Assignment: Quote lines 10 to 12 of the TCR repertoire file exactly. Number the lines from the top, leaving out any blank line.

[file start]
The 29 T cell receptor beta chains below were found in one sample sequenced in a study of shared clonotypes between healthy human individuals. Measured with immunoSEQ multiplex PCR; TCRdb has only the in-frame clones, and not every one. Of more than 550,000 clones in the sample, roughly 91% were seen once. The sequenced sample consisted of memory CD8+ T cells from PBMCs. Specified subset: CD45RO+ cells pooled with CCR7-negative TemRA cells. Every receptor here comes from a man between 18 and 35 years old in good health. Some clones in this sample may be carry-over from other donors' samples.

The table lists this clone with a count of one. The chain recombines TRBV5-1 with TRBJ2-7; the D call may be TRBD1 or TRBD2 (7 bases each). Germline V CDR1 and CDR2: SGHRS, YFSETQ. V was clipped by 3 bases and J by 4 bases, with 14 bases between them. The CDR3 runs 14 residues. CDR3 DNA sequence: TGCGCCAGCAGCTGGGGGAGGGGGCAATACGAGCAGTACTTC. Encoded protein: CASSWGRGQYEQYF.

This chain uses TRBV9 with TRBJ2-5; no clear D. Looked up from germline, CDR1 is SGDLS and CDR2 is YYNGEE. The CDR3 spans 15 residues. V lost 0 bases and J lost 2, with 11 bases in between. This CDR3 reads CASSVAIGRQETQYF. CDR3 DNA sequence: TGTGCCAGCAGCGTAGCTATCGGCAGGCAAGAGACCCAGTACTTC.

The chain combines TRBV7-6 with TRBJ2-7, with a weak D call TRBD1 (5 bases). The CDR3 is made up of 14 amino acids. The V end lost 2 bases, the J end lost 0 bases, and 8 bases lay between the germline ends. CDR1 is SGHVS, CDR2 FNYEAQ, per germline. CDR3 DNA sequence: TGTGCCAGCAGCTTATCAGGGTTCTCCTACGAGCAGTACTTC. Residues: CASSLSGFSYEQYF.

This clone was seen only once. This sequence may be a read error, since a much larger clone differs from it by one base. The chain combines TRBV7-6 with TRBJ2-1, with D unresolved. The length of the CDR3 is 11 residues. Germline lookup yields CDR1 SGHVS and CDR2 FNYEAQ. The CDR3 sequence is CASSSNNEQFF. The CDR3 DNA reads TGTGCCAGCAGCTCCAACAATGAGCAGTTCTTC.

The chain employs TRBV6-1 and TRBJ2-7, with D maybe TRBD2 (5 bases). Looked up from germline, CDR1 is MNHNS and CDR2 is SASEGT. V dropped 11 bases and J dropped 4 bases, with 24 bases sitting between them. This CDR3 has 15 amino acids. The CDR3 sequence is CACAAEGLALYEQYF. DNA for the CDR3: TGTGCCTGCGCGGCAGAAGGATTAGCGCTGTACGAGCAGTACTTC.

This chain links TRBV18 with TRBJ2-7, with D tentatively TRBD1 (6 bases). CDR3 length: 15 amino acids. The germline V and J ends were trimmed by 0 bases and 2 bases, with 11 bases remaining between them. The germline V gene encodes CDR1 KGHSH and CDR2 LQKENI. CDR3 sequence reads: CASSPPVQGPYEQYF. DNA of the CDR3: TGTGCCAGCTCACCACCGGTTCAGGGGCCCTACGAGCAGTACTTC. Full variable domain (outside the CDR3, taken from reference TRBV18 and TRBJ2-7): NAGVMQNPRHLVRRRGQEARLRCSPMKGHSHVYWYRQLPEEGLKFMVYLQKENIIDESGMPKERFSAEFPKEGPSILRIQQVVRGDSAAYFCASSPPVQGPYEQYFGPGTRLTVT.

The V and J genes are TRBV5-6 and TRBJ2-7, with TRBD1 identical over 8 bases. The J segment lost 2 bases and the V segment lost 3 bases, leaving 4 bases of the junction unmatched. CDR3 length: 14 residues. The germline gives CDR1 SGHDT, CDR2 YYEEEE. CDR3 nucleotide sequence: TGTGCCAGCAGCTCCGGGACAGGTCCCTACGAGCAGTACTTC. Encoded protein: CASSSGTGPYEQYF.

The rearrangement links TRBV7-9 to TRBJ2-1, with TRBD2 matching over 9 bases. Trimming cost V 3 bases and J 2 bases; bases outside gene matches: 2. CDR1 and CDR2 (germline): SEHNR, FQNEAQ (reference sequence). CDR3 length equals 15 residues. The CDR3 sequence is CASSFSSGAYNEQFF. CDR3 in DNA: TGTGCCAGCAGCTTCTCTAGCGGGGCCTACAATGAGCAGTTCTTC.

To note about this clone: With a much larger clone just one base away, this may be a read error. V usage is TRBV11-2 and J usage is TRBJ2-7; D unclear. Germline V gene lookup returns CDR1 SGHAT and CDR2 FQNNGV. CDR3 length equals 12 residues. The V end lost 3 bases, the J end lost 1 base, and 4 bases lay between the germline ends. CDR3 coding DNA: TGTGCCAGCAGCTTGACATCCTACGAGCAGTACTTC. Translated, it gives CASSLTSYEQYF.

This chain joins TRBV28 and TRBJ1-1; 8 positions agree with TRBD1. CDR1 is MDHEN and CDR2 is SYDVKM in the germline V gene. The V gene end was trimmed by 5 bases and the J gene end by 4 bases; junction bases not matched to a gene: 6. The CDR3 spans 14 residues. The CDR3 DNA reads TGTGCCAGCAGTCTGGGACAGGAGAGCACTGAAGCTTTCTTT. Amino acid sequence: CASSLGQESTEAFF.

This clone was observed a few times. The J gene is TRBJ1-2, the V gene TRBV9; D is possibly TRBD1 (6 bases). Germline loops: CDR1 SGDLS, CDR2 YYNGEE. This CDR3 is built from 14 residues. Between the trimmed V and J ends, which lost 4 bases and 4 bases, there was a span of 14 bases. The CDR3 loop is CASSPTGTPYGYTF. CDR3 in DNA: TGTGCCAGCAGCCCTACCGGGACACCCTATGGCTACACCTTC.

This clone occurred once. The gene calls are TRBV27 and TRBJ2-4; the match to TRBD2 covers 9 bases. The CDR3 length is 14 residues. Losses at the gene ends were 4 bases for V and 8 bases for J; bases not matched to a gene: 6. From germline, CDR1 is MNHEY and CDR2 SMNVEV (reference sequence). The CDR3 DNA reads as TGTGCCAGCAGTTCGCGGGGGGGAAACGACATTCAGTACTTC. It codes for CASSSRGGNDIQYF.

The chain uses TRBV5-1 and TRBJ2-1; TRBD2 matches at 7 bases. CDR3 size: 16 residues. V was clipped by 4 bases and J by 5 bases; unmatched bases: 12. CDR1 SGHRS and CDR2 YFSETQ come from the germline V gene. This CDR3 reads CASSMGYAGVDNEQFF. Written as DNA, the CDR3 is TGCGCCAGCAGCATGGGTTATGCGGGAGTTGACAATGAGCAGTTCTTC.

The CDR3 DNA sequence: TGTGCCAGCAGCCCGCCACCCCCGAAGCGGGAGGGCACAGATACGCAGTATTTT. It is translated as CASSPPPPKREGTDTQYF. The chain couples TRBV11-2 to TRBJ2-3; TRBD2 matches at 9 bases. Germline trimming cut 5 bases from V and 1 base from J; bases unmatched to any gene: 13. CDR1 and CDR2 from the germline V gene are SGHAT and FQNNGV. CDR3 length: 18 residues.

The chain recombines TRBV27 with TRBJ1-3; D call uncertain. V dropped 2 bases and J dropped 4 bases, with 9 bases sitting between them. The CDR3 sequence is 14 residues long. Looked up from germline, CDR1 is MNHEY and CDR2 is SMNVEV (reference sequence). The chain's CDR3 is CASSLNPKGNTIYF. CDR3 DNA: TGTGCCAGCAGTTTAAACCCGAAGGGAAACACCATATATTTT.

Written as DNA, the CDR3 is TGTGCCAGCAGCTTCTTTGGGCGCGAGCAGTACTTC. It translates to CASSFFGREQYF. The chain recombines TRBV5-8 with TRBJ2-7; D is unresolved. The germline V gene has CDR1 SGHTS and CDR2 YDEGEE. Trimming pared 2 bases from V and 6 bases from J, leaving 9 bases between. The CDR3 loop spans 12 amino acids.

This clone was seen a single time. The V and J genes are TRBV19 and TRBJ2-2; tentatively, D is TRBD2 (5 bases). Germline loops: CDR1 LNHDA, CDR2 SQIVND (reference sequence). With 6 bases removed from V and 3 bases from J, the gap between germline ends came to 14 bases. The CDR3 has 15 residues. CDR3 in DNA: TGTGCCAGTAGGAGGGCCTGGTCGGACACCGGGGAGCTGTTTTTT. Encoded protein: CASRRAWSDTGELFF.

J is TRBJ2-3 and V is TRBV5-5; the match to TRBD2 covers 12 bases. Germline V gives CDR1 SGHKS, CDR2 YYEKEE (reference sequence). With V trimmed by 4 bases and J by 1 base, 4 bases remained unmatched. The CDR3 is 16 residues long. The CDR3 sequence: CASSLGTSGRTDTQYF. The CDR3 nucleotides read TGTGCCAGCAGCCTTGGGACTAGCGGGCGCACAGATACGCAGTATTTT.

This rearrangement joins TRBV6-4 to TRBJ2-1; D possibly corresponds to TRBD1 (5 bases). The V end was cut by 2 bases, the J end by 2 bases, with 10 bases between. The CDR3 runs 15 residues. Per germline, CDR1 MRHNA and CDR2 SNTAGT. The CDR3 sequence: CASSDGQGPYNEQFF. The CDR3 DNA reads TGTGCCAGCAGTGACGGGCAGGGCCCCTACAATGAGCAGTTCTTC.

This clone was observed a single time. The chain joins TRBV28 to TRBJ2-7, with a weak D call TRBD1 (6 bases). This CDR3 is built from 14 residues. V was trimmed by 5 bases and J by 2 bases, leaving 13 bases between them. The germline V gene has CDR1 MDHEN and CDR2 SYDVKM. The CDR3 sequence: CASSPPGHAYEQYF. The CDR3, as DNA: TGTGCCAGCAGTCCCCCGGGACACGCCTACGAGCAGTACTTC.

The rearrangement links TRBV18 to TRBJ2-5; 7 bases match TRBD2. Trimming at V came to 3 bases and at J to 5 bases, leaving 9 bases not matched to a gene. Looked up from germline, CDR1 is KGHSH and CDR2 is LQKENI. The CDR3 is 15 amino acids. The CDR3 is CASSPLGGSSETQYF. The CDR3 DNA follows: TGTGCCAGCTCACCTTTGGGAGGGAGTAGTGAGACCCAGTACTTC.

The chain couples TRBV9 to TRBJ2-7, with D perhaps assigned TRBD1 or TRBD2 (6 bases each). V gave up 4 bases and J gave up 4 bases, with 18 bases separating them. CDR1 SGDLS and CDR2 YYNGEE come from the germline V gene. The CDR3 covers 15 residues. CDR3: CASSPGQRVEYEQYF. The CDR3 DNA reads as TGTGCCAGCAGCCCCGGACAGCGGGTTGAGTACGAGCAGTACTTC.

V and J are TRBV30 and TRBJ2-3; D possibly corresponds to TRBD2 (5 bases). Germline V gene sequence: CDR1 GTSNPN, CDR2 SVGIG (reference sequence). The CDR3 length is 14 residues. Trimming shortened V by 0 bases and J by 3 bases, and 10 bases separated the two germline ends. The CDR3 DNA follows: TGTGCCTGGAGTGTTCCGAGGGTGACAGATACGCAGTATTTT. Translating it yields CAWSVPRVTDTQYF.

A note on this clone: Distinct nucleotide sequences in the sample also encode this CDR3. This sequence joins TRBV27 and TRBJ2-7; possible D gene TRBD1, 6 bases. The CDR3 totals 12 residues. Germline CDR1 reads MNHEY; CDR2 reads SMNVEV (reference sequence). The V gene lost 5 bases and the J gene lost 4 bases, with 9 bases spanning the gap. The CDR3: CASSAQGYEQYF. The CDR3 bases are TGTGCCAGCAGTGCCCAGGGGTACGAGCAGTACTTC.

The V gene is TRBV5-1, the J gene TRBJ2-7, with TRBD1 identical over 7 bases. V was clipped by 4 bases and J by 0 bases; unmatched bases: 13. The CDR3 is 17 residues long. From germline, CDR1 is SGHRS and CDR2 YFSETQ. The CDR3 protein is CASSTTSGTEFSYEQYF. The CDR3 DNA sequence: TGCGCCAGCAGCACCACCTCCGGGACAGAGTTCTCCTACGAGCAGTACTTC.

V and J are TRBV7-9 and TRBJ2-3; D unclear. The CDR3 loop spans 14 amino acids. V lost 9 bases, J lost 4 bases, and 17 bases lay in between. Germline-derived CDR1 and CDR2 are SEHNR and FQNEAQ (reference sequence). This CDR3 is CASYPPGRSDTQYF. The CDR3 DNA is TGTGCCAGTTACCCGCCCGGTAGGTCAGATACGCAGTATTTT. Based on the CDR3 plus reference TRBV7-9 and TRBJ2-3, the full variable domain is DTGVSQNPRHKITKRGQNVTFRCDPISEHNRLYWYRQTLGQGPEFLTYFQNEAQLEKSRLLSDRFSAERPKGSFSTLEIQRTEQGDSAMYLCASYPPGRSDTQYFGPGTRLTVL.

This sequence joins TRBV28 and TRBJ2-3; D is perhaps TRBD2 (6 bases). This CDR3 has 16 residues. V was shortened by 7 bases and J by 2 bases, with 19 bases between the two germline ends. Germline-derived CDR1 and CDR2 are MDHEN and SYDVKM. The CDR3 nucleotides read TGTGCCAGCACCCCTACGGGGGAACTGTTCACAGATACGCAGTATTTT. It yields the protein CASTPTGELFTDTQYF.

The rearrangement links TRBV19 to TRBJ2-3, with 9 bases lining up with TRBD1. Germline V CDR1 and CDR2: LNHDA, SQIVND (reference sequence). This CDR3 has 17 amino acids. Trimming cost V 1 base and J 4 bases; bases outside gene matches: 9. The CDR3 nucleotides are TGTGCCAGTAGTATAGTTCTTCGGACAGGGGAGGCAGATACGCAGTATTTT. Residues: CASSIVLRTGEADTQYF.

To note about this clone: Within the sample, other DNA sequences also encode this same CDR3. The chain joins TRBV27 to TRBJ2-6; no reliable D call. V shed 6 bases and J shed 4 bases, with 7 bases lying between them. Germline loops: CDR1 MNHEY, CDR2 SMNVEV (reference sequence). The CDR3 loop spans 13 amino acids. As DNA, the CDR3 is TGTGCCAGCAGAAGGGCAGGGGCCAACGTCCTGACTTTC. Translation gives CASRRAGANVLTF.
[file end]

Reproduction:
To note about this clone: With a much larger clone just one base away, this may be a read error. V usage is TRBV11-2 and J usage is TRBJ2-7; D unclear. Germline V gene lookup returns CDR1 SGHAT and CDR2 FQNNGV. CDR3 length equals 12 residues. The V end lost 3 bases, the J end lost 1 base, and 4 bases lay between the germline ends. CDR3 coding DNA: TGTGCCAGCAGCTTGACATCCTACGAGCAGTACTTC. Translated, it gives CASSLTSYEQYF.

This chain joins TRBV28 and TRBJ1-1; 8 positions agree with TRBD1. CDR1 is MDHEN and CDR2 is SYDVKM in the germline V gene. The V gene end was trimmed by 5 bases and the J gene end by 4 bases; junction bases not matched to a gene: 6. The CDR3 spans 14 residues. The CDR3 DNA reads TGTGCCAGCAGTCTGGGACAGGAGAGCACTGAAGCTTTCTTT. Amino acid sequence: CASSLGQESTEAFF.

This clone was observed a few times. The J gene is TRBJ1-2, the V gene TRBV9; D is possibly TRBD1 (6 bases). Germline loops: CDR1 SGDLS, CDR2 YYNGEE. This CDR3 is built from 14 residues. Between the trimmed V and J ends, which lost 4 bases and 4 bases, there was a span of 14 bases. The CDR3 loop is CASSPTGTPYGYTF. CDR3 in DNA: TGTGCCAGCAGCCCTACCGGGACACCCTATGGCTACACCTTC.